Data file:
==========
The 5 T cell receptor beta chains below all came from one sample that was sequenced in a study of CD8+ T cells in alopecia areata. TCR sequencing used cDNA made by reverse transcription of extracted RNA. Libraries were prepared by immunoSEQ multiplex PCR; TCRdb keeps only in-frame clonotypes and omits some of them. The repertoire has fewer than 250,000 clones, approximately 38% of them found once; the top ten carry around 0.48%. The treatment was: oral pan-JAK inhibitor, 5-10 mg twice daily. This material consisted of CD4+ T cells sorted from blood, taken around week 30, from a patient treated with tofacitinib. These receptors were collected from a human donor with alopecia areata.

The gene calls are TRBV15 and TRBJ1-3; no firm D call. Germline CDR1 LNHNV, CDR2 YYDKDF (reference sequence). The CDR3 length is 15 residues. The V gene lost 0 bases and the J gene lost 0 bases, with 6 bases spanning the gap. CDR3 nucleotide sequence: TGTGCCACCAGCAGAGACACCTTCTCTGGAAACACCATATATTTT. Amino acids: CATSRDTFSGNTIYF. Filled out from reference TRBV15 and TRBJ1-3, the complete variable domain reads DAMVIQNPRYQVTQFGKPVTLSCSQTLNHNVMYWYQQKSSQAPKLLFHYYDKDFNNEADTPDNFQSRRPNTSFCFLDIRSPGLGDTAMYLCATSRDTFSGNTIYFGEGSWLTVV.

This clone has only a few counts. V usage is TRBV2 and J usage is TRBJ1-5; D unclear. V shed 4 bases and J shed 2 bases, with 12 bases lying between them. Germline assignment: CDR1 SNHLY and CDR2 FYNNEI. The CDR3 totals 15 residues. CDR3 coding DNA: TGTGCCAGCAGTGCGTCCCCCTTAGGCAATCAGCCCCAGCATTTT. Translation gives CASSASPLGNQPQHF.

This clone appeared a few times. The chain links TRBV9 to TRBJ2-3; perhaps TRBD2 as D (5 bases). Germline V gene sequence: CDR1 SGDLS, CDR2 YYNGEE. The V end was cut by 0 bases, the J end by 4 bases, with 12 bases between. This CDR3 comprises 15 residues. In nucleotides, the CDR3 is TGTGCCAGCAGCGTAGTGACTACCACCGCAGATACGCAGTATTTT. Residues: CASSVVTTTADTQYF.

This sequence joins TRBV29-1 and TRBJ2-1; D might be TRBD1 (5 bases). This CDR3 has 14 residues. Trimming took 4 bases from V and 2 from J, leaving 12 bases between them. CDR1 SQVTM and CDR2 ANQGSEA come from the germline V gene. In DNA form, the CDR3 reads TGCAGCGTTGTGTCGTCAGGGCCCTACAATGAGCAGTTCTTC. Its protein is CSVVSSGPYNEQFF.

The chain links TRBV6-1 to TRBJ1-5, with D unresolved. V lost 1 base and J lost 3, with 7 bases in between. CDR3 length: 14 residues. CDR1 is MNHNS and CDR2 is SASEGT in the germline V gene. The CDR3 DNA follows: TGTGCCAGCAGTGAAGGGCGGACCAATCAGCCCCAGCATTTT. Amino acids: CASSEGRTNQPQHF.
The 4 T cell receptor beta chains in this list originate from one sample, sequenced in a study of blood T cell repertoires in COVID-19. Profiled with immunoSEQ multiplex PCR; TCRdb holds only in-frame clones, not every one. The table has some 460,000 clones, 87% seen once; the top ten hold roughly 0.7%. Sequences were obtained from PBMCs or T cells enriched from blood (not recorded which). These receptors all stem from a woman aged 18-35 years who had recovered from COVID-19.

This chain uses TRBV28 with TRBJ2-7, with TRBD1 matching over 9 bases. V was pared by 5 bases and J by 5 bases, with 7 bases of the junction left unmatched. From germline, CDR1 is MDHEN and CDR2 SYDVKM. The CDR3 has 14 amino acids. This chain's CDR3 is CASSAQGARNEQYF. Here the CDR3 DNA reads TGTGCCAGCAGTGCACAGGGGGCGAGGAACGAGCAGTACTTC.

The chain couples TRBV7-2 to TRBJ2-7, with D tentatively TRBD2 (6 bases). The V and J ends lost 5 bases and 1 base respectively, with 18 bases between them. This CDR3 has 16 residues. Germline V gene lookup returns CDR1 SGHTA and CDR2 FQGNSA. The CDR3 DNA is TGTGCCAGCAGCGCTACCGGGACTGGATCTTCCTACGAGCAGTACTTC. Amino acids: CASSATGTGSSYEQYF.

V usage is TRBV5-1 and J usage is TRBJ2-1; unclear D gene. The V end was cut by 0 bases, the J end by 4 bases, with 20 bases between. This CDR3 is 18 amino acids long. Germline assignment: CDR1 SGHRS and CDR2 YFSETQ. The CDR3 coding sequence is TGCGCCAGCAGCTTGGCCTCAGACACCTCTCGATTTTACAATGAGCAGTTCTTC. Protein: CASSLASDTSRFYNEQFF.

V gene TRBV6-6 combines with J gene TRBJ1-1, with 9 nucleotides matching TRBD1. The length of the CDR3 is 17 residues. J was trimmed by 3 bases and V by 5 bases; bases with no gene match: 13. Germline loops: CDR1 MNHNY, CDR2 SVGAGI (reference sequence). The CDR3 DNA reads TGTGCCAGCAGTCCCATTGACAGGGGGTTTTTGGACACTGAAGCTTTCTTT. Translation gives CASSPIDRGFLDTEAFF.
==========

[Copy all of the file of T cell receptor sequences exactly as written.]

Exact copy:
The 5 T cell receptor beta chains below all came from one sample that was sequenced in a study of CD8+ T cells in alopecia areata. TCR sequencing used cDNA made by reverse transcription of extracted RNA. Libraries were prepared by immunoSEQ multiplex PCR; TCRdb keeps only in-frame clonotypes and omits some of them. The repertoire has fewer than 250,000 clones, approximately 38% of them found once; the top ten carry around 0.48%. The treatment was: oral pan-JAK inhibitor, 5-10 mg twice daily. This material consisted of CD4+ T cells sorted from blood, taken around week 30, from a patient treated with tofacitinib. These receptors were collected from a human donor with alopecia areata.

The gene calls are TRBV15 and TRBJ1-3; no firm D call. Germline CDR1 LNHNV, CDR2 YYDKDF (reference sequence). The CDR3 length is 15 residues. The V gene lost 0 bases and the J gene lost 0 bases, with 6 bases spanning the gap. CDR3 nucleotide sequence: TGTGCCACCAGCAGAGACACCTTCTCTGGAAACACCATATATTTT. Amino acids: CATSRDTFSGNTIYF. Filled out from reference TRBV15 and TRBJ1-3, the complete variable domain reads DAMVIQNPRYQVTQFGKPVTLSCSQTLNHNVMYWYQQKSSQAPKLLFHYYDKDFNNEADTPDNFQSRRPNTSFCFLDIRSPGLGDTAMYLCATSRDTFSGNTIYFGEGSWLTVV.

This clone has only a few counts. V usage is TRBV2 and J usage is TRBJ1-5; D unclear. V shed 4 bases and J shed 2 bases, with 12 bases lying between them. Germline assignment: CDR1 SNHLY and CDR2 FYNNEI. The CDR3 totals 15 residues. CDR3 coding DNA: TGTGCCAGCAGTGCGTCCCCCTTAGGCAATCAGCCCCAGCATTTT. Translation gives CASSASPLGNQPQHF.

This clone appeared a few times. The chain links TRBV9 to TRBJ2-3; perhaps TRBD2 as D (5 bases). Germline V gene sequence: CDR1 SGDLS, CDR2 YYNGEE. The V end was cut by 0 bases, the J end by 4 bases, with 12 bases between. This CDR3 comprises 15 residues. In nucleotides, the CDR3 is TGTGCCAGCAGCGTAGTGACTACCACCGCAGATACGCAGTATTTT. Residues: CASSVVTTTADTQYF.

This sequence joins TRBV29-1 and TRBJ2-1; D might be TRBD1 (5 bases). This CDR3 has 14 residues. Trimming took 4 bases from V and 2 from J, leaving 12 bases between them. CDR1 SQVTM and CDR2 ANQGSEA come from the germline V gene. In DNA form, the CDR3 reads TGCAGCGTTGTGTCGTCAGGGCCCTACAATGAGCAGTTCTTC. Its protein is CSVVSSGPYNEQFF.

The chain links TRBV6-1 to TRBJ1-5, with D unresolved. V lost 1 base and J lost 3, with 7 bases in between. CDR3 length: 14 residues. CDR1 is MNHNS and CDR2 is SASEGT in the germline V gene. The CDR3 DNA follows: TGTGCCAGCAGTGAAGGGCGGACCAATCAGCCCCAGCATTTT. Amino acids: CASSEGRTNQPQHF.
The 4 T cell receptor beta chains in this list originate from one sample, sequenced in a study of blood T cell repertoires in COVID-19. Profiled with immunoSEQ multiplex PCR; TCRdb holds only in-frame clones, not every one. The table has some 460,000 clones, 87% seen once; the top ten hold roughly 0.7%. Sequences were obtained from PBMCs or T cells enriched from blood (not recorded which). These receptors all stem from a woman aged 18-35 years who had recovered from COVID-19.

This chain uses TRBV28 with TRBJ2-7, with TRBD1 matching over 9 bases. V was pared by 5 bases and J by 5 bases, with 7 bases of the junction left unmatched. From germline, CDR1 is MDHEN and CDR2 SYDVKM. The CDR3 has 14 amino acids. This chain's CDR3 is CASSAQGARNEQYF. Here the CDR3 DNA reads TGTGCCAGCAGTGCACAGGGGGCGAGGAACGAGCAGTACTTC.

The chain couples TRBV7-2 to TRBJ2-7, with D tentatively TRBD2 (6 bases). The V and J ends lost 5 bases and 1 base respectively, with 18 bases between them. This CDR3 has 16 residues. Germline V gene lookup returns CDR1 SGHTA and CDR2 FQGNSA. The CDR3 DNA is TGTGCCAGCAGCGCTACCGGGACTGGATCTTCCTACGAGCAGTACTTC. Amino acids: CASSATGTGSSYEQYF.

V usage is TRBV5-1 and J usage is TRBJ2-1; unclear D gene. The V end was cut by 0 bases, the J end by 4 bases, with 20 bases between. This CDR3 is 18 amino acids long. Germline assignment: CDR1 SGHRS and CDR2 YFSETQ. The CDR3 coding sequence is TGCGCCAGCAGCTTGGCCTCAGACACCTCTCGATTTTACAATGAGCAGTTCTTC. Protein: CASSLASDTSRFYNEQFF.

V gene TRBV6-6 combines with J gene TRBJ1-1, with 9 nucleotides matching TRBD1. The length of the CDR3 is 17 residues. J was trimmed by 3 bases and V by 5 bases; bases with no gene match: 13. Germline loops: CDR1 MNHNY, CDR2 SVGAGI (reference sequence). The CDR3 DNA reads TGTGCCAGCAGTCCCATTGACAGGGGGTTTTTGGACACTGAAGCTTTCTTT. Translation gives CASSPIDRGFLDTEAFF.